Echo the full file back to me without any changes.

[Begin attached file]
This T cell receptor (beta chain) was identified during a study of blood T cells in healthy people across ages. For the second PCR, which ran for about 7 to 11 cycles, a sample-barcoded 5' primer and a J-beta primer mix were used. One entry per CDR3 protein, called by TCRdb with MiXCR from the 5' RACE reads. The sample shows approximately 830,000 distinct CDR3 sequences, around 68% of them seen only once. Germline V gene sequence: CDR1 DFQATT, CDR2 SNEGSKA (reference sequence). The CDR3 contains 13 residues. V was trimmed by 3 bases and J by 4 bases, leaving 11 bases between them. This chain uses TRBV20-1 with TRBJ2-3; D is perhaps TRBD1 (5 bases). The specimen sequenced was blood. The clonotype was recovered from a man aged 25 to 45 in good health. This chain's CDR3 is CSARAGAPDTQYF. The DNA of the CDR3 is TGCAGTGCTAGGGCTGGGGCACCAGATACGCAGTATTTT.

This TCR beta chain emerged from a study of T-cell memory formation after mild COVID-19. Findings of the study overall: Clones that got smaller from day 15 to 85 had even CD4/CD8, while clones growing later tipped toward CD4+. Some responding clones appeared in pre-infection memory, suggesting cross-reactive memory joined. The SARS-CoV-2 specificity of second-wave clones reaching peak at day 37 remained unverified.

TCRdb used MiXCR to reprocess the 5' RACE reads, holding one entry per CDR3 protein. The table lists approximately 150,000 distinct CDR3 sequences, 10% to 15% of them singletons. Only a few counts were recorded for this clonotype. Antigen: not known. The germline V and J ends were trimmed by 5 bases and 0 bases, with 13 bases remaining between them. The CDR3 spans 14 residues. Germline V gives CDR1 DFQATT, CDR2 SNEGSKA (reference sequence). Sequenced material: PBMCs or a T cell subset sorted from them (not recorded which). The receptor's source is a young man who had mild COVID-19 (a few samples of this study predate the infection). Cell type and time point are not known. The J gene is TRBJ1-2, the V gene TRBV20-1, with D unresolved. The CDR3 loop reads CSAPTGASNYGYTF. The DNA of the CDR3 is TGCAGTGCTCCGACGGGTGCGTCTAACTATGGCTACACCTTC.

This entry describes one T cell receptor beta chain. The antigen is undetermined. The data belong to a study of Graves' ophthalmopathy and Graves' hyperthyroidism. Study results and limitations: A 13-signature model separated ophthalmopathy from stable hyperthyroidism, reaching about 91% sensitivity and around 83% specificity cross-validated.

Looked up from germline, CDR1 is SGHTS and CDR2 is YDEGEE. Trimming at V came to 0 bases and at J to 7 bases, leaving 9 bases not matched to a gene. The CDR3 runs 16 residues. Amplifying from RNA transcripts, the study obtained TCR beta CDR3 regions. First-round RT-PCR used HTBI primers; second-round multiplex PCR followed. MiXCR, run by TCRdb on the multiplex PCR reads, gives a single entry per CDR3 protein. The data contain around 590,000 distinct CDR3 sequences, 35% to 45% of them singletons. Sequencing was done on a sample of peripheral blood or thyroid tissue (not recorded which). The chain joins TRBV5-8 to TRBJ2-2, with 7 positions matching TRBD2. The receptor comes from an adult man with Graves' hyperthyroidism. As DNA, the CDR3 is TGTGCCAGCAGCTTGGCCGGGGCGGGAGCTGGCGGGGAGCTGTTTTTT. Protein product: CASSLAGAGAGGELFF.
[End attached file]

This T cell receptor (beta chain) was identified during a study of blood T cells in healthy people across ages. For the second PCR, which ran for about 7 to 11 cycles, a sample-barcoded 5' primer and a J-beta primer mix were used. One entry per CDR3 protein, called by TCRdb with MiXCR from the 5' RACE reads. The sample shows approximately 830,000 distinct CDR3 sequences, around 68% of them seen only once. Germline V gene sequence: CDR1 DFQATT, CDR2 SNEGSKA (reference sequence). The CDR3 contains 13 residues. V was trimmed by 3 bases and J by 4 bases, leaving 11 bases between them. This chain uses TRBV20-1 with TRBJ2-3; D is perhaps TRBD1 (5 bases). The specimen sequenced was blood. The clonotype was recovered from a man aged 25 to 45 in good health. This chain's CDR3 is CSARAGAPDTQYF. The DNA of the CDR3 is TGCAGTGCTAGGGCTGGGGCACCAGATACGCAGTATTTT.

This TCR beta chain emerged from a study of T-cell memory formation after mild COVID-19. Findings of the study overall: Clones that got smaller from day 15 to 85 had even CD4/CD8, while clones growing later tipped toward CD4+. Some responding clones appeared in pre-infection memory, suggesting cross-reactive memory joined. The SARS-CoV-2 specificity of second-wave clones reaching peak at day 37 remained unverified.

TCRdb used MiXCR to reprocess the 5' RACE reads, holding one entry per CDR3 protein. The table lists approximately 150,000 distinct CDR3 sequences, 10% to 15% of them singletons. Only a few counts were recorded for this clonotype. Antigen: not known. The germline V and J ends were trimmed by 5 bases and 0 bases, with 13 bases remaining between them. The CDR3 spans 14 residues. Germline V gives CDR1 DFQATT, CDR2 SNEGSKA (reference sequence). Sequenced material: PBMCs or a T cell subset sorted from them (not recorded which). The receptor's source is a young man who had mild COVID-19 (a few samples of this study predate the infection). Cell type and time point are not known. The J gene is TRBJ1-2, the V gene TRBV20-1, with D unresolved. The CDR3 loop reads CSAPTGASNYGYTF. The DNA of the CDR3 is TGCAGTGCTCCGACGGGTGCGTCTAACTATGGCTACACCTTC.

This entry describes one T cell receptor beta chain. The antigen is undetermined. The data belong to a study of Graves' ophthalmopathy and Graves' hyperthyroidism. Study results and limitations: A 13-signature model separated ophthalmopathy from stable hyperthyroidism, reaching about 91% sensitivity and around 83% specificity cross-validated.

Looked up from germline, CDR1 is SGHTS and CDR2 is YDEGEE. Trimming at V came to 0 bases and at J to 7 bases, leaving 9 bases not matched to a gene. The CDR3 runs 16 residues. Amplifying from RNA transcripts, the study obtained TCR beta CDR3 regions. First-round RT-PCR used HTBI primers; second-round multiplex PCR followed. MiXCR, run by TCRdb on the multiplex PCR reads, gives a single entry per CDR3 protein. The data contain around 590,000 distinct CDR3 sequences, 35% to 45% of them singletons. Sequencing was done on a sample of peripheral blood or thyroid tissue (not recorded which). The chain joins TRBV5-8 to TRBJ2-2, with 7 positions matching TRBD2. The receptor comes from an adult man with Graves' hyperthyroidism. As DNA, the CDR3 is TGTGCCAGCAGCTTGGCCGGGGCGGGAGCTGGCGGGGAGCTGTTTTTT. Protein product: CASSLAGAGAGGELFF.